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In Cambodia, a case for localizing climate-change research

Researchers know global temperatures are rising. Now scientists from as far away as Finland are studying what that means for the 1 million floating residents of the Tonle Sap Lake.

Living on water: Tonle Sap Lake’s 1 million residents have floating homes, schools, and even gas stations. But life is harder as water levels fall.

David Montero

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Nam Lai, a carpenter in this remote corner of Cambodia, remembers when it was easy to park his movable houseboat on the Tonle Sap Lake where he lives. But now, it’s getting harder to find a suitable spot for his small barge. “I have to move the house farther and farther from the shore,” he says.

For years, the 1 million inhabitants of the lake – Southeast Asia’s largest freshwater body – have lived a mobile existence to keep step with the seasonal ebbs and flows brought on by monsoons and melting Himalayan snows that expand the lake to five times its normal size. But many villagers say the deeper waters needed to park their houseboats are harder to find as the summers get hotter and the lake’s water level drops.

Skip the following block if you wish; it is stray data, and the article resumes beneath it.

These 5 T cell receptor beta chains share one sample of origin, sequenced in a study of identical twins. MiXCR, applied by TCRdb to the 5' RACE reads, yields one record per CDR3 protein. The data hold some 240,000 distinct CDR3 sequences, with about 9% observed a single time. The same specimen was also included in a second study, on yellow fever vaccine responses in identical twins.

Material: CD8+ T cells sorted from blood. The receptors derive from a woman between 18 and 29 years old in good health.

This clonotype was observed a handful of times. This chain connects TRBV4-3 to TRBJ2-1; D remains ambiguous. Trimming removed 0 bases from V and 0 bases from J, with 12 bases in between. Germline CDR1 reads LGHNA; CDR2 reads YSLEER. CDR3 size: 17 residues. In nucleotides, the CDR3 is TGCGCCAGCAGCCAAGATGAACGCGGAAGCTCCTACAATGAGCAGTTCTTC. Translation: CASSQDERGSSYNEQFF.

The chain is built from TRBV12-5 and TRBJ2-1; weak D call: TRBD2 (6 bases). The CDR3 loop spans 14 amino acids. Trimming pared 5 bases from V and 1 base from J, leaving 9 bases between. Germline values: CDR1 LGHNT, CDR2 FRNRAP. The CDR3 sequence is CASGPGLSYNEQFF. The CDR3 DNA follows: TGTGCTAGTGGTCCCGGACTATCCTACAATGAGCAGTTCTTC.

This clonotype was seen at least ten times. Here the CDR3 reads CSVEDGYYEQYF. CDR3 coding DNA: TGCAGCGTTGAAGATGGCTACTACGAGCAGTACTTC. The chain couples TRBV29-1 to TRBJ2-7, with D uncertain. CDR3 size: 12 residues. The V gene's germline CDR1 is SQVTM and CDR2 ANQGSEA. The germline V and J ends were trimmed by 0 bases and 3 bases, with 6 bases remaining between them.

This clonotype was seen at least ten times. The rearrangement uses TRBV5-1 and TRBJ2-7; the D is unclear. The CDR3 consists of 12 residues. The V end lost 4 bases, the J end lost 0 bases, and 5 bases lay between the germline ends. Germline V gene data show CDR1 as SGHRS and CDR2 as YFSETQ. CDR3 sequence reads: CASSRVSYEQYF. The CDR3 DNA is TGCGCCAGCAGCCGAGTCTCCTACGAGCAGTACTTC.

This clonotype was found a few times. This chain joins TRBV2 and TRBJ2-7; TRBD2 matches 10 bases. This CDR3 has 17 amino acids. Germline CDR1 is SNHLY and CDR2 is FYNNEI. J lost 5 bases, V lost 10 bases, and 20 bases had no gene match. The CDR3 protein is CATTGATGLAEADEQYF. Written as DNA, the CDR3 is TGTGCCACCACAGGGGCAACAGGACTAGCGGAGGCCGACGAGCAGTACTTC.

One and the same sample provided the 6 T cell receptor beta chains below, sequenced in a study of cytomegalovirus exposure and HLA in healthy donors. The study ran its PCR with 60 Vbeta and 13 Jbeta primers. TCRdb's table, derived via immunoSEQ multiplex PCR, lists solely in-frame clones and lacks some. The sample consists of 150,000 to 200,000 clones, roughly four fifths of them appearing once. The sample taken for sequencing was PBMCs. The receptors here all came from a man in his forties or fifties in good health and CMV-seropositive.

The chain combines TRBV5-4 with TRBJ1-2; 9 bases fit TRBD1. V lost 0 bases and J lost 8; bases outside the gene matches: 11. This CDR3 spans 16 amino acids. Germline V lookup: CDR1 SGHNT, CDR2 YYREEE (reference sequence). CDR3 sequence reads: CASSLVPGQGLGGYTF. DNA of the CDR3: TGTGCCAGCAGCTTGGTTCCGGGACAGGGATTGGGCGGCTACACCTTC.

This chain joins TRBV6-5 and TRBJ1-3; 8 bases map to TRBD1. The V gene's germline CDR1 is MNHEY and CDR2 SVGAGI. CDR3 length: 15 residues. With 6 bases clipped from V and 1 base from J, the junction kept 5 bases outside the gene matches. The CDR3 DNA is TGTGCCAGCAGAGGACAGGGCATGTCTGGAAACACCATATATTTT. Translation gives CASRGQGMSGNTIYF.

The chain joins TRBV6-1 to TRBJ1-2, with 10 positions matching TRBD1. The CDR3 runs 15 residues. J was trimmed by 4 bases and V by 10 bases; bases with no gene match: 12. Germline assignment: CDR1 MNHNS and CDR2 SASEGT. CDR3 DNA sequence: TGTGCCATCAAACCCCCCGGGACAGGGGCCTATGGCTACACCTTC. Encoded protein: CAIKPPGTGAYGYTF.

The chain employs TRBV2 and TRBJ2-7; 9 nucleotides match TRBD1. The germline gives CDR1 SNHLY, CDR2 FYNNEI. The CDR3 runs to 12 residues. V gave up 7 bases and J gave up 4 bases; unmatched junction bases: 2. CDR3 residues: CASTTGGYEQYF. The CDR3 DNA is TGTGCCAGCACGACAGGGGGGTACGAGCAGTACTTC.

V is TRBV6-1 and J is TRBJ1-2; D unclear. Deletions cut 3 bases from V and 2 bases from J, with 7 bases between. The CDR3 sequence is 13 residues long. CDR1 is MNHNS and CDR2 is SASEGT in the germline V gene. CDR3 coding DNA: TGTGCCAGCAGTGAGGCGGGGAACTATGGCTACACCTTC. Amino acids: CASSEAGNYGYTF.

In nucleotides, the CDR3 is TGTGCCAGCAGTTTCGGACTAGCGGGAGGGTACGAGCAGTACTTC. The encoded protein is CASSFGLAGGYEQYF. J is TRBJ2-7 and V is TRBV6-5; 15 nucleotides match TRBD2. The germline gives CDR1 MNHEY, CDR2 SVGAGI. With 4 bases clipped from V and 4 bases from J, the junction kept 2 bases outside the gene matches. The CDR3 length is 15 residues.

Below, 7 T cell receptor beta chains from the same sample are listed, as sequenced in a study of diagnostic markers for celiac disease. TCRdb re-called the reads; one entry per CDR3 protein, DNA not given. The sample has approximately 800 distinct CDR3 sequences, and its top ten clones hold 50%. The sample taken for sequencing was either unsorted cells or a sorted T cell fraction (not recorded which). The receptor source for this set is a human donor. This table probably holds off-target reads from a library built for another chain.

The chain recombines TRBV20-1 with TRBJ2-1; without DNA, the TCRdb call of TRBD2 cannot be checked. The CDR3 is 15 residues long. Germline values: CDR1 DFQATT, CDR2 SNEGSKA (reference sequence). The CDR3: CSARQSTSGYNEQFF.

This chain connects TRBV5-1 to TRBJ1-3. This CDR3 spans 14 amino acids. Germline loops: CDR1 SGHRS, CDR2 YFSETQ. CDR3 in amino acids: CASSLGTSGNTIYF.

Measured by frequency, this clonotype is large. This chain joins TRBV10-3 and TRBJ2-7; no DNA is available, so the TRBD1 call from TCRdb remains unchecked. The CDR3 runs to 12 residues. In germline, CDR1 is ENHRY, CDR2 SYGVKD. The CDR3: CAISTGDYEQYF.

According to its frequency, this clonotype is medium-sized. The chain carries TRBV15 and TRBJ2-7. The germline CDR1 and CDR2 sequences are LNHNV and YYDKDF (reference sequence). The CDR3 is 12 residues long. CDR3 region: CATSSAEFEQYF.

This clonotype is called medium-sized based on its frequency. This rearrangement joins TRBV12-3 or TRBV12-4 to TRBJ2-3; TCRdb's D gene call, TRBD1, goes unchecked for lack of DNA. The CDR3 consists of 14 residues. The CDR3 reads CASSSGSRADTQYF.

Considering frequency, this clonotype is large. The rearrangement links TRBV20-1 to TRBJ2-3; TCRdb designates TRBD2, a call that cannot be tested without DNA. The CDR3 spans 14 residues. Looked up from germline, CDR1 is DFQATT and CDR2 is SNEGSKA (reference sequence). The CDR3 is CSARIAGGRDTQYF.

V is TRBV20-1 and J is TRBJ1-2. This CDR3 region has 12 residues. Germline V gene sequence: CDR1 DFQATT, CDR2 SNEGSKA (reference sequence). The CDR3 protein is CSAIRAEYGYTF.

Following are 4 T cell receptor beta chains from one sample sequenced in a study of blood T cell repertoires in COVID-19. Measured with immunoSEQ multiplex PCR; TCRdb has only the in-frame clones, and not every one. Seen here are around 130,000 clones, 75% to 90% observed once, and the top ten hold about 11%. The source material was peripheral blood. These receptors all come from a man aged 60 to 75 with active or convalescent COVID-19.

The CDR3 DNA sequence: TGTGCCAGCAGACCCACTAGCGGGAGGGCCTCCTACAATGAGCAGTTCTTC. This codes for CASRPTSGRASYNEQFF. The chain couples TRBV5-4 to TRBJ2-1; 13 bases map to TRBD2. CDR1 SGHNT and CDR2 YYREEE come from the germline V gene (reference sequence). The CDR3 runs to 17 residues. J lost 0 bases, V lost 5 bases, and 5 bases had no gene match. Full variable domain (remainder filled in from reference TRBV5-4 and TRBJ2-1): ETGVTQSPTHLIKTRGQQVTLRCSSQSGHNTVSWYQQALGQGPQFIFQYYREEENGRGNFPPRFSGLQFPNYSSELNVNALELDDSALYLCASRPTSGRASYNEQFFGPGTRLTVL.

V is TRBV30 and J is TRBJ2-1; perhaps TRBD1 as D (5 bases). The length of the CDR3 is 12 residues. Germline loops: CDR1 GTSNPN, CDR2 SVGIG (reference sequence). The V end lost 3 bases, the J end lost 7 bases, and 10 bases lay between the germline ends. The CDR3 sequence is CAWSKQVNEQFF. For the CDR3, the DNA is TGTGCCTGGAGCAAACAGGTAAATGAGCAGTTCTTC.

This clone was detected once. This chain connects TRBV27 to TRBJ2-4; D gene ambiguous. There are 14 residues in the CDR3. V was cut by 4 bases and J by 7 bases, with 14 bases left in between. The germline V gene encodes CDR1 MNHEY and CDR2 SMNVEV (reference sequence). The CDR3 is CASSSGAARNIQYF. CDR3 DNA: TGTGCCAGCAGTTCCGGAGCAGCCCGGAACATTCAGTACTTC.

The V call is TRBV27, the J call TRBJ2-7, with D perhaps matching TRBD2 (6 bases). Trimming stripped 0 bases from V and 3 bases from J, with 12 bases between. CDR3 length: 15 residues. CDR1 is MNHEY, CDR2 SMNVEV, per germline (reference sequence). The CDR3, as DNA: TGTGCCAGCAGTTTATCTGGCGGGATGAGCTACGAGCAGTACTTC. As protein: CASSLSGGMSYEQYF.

Lai’s observations, together with evidence of climate change’s impact on other fisheries around the world, has scientists deeply concerned that Tonle Sap Lake – one of the world’s most fragile ecosystems and one of its most productive fisheries – is also under threat. The lake is essential to Cambodia’s food supply, its fish providing 60 percent of the country’s protein, while supporting the livelihoods of about 12 percent of its people.

The problem is, nobody knows the impact of climate change for sure – even the teams that have come to find out from as far away as Finland – since scientific inquiry has only just begun. Observers say that the uncertainty underscores that better understanding of local scenarios, not just global modeling that looks at steady increases in world-wide temperatures, is needed to pinpoint climate change’s impact on people and livelihoods.

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